Wednesday, February 25, 2009

Background checks for sheriff's office, police

February 25, 2009

BY FRANK MAIN Crime Reporter
The Cook County sheriff's office and the Chicago Police Department are launching new efforts to weed out bad apples.

Sheriff Tom Dart recently ordered his internal-affairs investigators to conduct background checks on every one of the office's roughly 7,000 employees, spokesman Steve Patterson said.

Under the department's rules, every sworn law enforcement officer is required to report any contact with police. If they don't, they could be fired, Patterson said. Also, any sworn officer with a felony conviction can't keep that post, he said.

"As for civilian employees, we'd look at it on a case-by-case basis," Patterson said.

The Chicago Police Department, meanwhile, is sending four officers and a sergeant through training to operate polygraph machines. Anyone applying to be an officer will have to take a lie-detector test, said Ted O'Keefe, head of the department's personnel division.

Patterson said the sheriff's office already requires people applying for sworn positions to take a polygraph test. Sworn positions include correctional officers, court deputies and police officers.

Applicants are asked about drug sales, theft, time-sheet fraud, vandalism, gang affiliations and arrests, Patterson said. Last year, 295 applicants took polygraph tests, he said.

"The test gives us tremendous insight into the backgrounds of people applying for law enforcement jobs," he said, adding, "The test results aren't the sole determining factor in deciding whether someone gets hired."

Thursday, February 19, 2009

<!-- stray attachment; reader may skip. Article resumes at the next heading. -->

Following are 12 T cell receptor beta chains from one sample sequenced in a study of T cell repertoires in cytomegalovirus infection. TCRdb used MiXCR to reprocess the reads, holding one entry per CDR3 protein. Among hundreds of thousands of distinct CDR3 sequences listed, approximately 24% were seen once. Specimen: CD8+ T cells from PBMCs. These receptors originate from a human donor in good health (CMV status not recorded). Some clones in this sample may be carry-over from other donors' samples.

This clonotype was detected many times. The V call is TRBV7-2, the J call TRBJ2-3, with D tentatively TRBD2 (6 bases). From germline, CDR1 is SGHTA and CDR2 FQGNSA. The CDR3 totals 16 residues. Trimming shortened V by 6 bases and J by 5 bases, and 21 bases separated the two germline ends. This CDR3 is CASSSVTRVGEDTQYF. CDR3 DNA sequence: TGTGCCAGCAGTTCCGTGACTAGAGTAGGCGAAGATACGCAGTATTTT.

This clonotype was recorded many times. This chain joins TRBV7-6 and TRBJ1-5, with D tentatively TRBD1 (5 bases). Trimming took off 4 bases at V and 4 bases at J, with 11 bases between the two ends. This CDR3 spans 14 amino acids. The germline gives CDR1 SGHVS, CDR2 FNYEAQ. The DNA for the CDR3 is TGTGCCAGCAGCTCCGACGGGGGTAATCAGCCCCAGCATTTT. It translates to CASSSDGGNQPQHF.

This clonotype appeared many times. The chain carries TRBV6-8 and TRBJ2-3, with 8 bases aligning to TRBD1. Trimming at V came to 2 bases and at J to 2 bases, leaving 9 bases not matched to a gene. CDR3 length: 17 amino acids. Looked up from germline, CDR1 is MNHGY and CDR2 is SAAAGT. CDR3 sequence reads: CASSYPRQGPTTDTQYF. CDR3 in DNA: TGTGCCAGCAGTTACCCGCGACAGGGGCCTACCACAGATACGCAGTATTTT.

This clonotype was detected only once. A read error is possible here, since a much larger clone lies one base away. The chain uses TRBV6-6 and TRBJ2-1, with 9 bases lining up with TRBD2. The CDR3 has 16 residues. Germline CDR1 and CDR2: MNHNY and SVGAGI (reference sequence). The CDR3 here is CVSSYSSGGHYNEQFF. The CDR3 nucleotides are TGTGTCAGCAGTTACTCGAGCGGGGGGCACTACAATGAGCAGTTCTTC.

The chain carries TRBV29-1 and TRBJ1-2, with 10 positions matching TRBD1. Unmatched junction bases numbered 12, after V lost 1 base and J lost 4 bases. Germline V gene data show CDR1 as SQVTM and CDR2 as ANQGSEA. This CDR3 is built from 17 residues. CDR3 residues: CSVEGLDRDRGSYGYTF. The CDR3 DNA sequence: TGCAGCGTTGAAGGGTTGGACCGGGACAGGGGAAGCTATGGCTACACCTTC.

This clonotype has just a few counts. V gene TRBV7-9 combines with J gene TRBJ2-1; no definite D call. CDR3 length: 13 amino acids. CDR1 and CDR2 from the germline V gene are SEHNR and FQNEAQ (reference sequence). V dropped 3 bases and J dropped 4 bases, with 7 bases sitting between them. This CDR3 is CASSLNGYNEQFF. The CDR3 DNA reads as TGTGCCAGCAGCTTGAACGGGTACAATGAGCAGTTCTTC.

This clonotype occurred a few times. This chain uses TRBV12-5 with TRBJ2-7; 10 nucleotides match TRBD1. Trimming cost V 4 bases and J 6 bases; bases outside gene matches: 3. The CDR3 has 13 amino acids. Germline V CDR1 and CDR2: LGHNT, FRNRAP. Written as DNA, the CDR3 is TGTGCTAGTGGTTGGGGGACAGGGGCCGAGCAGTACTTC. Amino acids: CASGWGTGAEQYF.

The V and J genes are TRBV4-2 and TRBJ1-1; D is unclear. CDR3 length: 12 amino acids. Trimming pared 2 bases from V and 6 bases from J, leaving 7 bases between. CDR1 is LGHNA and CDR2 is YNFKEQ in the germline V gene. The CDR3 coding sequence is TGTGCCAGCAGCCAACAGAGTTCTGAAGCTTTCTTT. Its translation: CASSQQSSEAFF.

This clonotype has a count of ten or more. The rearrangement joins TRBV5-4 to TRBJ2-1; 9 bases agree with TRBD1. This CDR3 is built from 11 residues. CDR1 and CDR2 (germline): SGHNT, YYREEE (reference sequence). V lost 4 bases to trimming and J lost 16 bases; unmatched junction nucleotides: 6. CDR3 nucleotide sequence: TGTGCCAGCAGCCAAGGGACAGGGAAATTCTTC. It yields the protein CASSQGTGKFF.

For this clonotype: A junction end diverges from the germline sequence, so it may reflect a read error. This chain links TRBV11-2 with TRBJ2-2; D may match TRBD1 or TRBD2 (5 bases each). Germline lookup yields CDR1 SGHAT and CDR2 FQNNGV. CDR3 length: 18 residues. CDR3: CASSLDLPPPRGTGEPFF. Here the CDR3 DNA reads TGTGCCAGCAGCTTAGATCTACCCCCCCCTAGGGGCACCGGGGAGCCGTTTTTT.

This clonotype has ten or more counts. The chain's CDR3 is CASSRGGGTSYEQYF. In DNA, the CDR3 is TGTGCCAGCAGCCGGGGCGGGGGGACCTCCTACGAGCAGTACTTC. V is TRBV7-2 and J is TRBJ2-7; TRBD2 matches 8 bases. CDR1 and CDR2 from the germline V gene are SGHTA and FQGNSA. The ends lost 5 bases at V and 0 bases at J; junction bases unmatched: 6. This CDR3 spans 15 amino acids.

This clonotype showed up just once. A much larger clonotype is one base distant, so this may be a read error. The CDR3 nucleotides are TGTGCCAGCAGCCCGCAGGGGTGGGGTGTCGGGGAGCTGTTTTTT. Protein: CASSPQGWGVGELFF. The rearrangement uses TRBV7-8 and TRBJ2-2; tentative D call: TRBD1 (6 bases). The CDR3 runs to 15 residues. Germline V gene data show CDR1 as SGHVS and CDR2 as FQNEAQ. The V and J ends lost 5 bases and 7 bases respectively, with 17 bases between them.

Former fed Blakey gets top Cook County corruption-fighting post

February 19, 2009

BY RUMMANA HUSSAIN Criminal Courts Reporter
Cook County State's Attorney Anita Alvarez introduced Jack Blakey today as her office's new special prosecutions chief.

The former assistant U.S. attorney will be in charge of pursuing corruption cases, as well as organized-crime and narcotics investigations.

Blakey moves to Alvarez's staff from the office of U.S. Attorney Patrick Fitzgerald, where he was on the team that successfully prosecuted Tony Rezko on corruption charges involving state of Illinois deals under ousted Gov. Rod Blagojevich.

As Chicago Sun-Times columnist Michael Sneed reported today, crime-busting is in Blakey's blood. His father, George Robert Blakey, was the principal author of the Racketeer Influenced and Corrupt Organizations Act, known for short as the RICO law, that's often used to prosecute organized-crime figures, and is a preeminent authority on the law. The father has been a law professor at the University of Notre Dame since 1980 and, before that, also taught there from 1964 to 1969.

Tuesday, February 17, 2009

2 city workers charged in park drug deal

HUMBOLDT PARK | Firefighter, Water Dept. worker accused of cocaine transaction
February 17, 2009

A 62-year-old Chicago firefighter has been charged with selling cocaine to a worker in the Department of Water Management, which was at the center of a 2005 heroin-trafficking scandal.

Fire engineer Ruben Santiago has been placed on an unpaid leave of absence after being charged Thursday with manufacture, delivery and possession of more than 15 grams of cocaine.

Waldemar Cruz, a 63-year-old Water Management rate taker who allegedly bought drugs from Santiago, was charged with felony possession of a controlled substance. His employment status was not known.

The alleged drug deal between two city employees in their 60s allegedly took place in the inner drive of Humboldt Park.

Officers from the Chicago Police Department's gang enforcement unit conducting surveillance in response to complaints of narcotics sales in Humboldt Park reportedly observed the hand-to-hand transaction.

After the 2 p.m. street sale, Santiago allegedly got into his personal vehicle and threw drugs on the ground after being stopped by police. Cruz was also driving his personal car, sources said.

"At this time, there is no indication that anything illegal was done on city time. However, the conduct alleged clearly violates the oath taken to protect life," said Fire Department spokesman Larry Langford.

In 2005, a Water Management hoisting engineer who served as a deputy voter registrar for the Hispanic Democratic Organization was accused of heading the Chicago arm of a Colombia heroin-trafficking ring. George A. Prado was arrested along with two other city employees.

Santiago's arrest marks the latest in a series of black eyes for the Chicago Fire Department.